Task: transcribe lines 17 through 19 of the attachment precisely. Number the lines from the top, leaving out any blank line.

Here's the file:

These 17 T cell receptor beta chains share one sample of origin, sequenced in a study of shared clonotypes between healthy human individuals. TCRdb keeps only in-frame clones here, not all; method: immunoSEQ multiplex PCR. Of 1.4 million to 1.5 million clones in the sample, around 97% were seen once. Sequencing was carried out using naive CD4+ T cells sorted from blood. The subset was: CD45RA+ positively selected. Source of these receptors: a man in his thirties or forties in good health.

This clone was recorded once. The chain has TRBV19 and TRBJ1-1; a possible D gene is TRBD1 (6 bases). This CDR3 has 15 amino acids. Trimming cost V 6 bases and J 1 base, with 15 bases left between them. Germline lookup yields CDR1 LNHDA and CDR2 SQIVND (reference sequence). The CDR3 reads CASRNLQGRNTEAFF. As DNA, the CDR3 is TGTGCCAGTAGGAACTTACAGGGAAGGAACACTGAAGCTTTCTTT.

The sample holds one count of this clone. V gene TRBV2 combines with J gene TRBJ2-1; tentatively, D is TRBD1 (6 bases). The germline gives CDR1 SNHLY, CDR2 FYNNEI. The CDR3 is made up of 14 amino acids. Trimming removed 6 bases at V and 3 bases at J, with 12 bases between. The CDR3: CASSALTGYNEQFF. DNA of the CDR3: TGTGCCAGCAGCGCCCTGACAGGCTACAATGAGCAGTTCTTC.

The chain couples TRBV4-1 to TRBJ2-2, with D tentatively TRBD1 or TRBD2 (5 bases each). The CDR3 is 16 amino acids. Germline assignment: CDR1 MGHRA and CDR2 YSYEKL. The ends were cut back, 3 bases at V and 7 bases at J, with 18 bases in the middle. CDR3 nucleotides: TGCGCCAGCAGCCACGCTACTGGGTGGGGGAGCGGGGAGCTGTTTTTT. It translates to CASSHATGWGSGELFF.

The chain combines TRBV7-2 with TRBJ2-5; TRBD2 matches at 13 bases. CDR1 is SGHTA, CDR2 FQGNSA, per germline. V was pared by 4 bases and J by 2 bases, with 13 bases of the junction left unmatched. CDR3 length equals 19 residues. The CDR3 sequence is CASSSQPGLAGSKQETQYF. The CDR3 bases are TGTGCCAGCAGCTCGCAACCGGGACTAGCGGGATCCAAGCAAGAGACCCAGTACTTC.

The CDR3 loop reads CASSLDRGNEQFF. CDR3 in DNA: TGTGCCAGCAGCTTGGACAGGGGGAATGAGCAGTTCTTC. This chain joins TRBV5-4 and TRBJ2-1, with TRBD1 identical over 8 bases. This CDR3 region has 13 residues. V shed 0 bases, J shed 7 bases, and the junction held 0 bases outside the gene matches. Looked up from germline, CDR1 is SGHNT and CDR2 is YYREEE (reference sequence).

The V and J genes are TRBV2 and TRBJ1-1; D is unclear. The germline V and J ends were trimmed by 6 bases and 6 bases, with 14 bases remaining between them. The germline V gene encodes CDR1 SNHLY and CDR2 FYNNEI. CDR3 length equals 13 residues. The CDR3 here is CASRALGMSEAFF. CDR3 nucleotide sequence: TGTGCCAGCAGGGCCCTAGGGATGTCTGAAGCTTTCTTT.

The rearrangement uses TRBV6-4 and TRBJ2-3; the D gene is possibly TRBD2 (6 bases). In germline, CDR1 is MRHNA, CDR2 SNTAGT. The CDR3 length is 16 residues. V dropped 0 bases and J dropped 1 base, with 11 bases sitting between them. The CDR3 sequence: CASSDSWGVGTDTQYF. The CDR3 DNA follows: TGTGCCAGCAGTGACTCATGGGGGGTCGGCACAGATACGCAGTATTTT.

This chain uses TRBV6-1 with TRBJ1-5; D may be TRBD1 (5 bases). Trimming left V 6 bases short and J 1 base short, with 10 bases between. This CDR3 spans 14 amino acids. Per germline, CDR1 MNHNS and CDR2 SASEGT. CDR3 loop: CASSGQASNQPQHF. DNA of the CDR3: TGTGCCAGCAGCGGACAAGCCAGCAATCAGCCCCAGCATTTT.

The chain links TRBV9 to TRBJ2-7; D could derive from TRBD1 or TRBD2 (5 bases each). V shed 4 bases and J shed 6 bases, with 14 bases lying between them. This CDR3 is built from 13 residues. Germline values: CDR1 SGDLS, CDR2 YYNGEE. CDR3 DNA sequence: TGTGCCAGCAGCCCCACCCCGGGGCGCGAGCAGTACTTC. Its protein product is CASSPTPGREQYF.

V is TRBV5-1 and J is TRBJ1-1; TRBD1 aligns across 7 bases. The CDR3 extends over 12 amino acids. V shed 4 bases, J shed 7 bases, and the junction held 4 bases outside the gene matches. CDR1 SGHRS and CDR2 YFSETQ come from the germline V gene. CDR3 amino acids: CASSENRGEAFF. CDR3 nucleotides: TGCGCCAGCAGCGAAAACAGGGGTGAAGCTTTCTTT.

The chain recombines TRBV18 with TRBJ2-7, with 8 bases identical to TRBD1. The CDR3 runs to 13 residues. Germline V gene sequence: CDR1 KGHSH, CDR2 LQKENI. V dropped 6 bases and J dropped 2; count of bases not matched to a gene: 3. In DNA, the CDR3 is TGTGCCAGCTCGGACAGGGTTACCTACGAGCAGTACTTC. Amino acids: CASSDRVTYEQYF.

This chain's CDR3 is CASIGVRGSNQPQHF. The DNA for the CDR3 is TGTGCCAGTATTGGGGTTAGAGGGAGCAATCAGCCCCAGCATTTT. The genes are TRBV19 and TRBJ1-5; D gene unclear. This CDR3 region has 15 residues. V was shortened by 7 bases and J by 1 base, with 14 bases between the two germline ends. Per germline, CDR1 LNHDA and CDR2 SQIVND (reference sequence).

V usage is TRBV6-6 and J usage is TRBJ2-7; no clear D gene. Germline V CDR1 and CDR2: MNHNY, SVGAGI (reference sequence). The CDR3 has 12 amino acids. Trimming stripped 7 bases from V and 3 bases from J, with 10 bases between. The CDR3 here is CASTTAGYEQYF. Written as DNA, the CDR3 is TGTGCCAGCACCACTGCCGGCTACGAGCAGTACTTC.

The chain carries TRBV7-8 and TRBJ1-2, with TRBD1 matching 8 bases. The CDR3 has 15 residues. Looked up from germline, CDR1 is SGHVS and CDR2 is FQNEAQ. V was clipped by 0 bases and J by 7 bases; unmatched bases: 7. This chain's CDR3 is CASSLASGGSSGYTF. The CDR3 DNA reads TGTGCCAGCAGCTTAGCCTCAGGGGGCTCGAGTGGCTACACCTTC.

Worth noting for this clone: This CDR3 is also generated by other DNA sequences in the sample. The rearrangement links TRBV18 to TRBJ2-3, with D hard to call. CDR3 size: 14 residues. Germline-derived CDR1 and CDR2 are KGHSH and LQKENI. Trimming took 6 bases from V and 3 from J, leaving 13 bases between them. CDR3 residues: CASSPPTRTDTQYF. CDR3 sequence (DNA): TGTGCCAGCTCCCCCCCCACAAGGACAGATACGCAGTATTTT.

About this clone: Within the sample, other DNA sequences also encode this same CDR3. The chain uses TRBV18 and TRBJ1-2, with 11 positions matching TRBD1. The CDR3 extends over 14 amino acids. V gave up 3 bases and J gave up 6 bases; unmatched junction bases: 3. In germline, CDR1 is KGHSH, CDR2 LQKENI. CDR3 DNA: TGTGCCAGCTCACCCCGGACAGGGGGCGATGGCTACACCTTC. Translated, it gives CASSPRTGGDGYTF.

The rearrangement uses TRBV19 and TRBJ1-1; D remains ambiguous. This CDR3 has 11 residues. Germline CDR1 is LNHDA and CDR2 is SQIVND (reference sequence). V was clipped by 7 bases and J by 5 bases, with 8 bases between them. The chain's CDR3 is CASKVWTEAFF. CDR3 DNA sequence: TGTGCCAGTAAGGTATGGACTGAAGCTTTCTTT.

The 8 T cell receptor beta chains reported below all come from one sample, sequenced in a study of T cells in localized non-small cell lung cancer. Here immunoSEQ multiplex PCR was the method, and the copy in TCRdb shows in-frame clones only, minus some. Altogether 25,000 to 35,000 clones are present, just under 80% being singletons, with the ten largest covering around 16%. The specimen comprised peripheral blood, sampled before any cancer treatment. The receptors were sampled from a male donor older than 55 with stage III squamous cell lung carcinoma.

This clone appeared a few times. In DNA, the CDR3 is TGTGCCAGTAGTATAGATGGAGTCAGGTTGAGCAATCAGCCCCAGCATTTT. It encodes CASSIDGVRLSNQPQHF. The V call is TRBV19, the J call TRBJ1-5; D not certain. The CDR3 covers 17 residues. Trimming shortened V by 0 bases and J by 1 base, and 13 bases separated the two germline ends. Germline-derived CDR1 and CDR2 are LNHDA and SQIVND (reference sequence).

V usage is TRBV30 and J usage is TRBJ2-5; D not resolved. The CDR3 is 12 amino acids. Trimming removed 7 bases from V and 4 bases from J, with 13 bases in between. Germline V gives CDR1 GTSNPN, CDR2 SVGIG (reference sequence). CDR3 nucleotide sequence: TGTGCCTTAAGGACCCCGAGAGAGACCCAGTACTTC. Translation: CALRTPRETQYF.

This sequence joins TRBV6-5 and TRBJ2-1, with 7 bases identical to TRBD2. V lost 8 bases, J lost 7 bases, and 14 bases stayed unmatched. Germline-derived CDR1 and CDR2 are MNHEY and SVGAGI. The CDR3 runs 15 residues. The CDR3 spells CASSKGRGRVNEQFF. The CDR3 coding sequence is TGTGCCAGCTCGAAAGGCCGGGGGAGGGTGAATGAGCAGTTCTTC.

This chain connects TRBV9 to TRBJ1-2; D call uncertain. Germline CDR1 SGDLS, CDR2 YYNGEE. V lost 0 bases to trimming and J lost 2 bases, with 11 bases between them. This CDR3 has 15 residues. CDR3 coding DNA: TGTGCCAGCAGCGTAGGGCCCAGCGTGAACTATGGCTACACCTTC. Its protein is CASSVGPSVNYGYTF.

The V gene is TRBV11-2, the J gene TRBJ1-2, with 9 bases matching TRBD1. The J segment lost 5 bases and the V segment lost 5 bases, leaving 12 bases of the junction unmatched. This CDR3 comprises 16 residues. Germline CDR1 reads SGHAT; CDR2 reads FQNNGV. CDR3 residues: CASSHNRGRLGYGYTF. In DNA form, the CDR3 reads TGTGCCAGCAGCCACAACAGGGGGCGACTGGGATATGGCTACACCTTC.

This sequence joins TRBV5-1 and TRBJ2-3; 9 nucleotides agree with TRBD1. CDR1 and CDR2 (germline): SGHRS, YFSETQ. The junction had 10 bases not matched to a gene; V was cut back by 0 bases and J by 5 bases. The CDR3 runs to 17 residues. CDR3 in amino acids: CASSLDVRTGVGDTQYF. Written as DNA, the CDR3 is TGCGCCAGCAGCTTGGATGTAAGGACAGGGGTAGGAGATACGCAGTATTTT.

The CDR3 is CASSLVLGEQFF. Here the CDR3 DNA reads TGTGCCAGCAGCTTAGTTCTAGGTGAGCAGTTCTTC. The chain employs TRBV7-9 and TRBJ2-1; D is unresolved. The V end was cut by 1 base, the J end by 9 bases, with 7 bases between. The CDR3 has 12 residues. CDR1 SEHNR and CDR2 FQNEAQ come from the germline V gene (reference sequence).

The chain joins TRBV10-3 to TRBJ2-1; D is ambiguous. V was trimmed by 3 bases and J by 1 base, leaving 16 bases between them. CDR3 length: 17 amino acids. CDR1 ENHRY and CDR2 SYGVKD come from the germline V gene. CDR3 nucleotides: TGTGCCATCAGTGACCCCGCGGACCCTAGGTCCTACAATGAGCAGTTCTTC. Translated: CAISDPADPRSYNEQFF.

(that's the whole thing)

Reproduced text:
About this clone: Within the sample, other DNA sequences also encode this same CDR3. The chain uses TRBV18 and TRBJ1-2, with 11 positions matching TRBD1. The CDR3 extends over 14 amino acids. V gave up 3 bases and J gave up 6 bases; unmatched junction bases: 3. In germline, CDR1 is KGHSH, CDR2 LQKENI. CDR3 DNA: TGTGCCAGCTCACCCCGGACAGGGGGCGATGGCTACACCTTC. Translated, it gives CASSPRTGGDGYTF.

The rearrangement uses TRBV19 and TRBJ1-1; D remains ambiguous. This CDR3 has 11 residues. Germline CDR1 is LNHDA and CDR2 is SQIVND (reference sequence). V was clipped by 7 bases and J by 5 bases, with 8 bases between them. The chain's CDR3 is CASKVWTEAFF. CDR3 DNA sequence: TGTGCCAGTAAGGTATGGACTGAAGCTTTCTTT.

The 8 T cell receptor beta chains reported below all come from one sample, sequenced in a study of T cells in localized non-small cell lung cancer. Here immunoSEQ multiplex PCR was the method, and the copy in TCRdb shows in-frame clones only, minus some. Altogether 25,000 to 35,000 clones are present, just under 80% being singletons, with the ten largest covering around 16%. The specimen comprised peripheral blood, sampled before any cancer treatment. The receptors were sampled from a male donor older than 55 with stage III squamous cell lung carcinoma.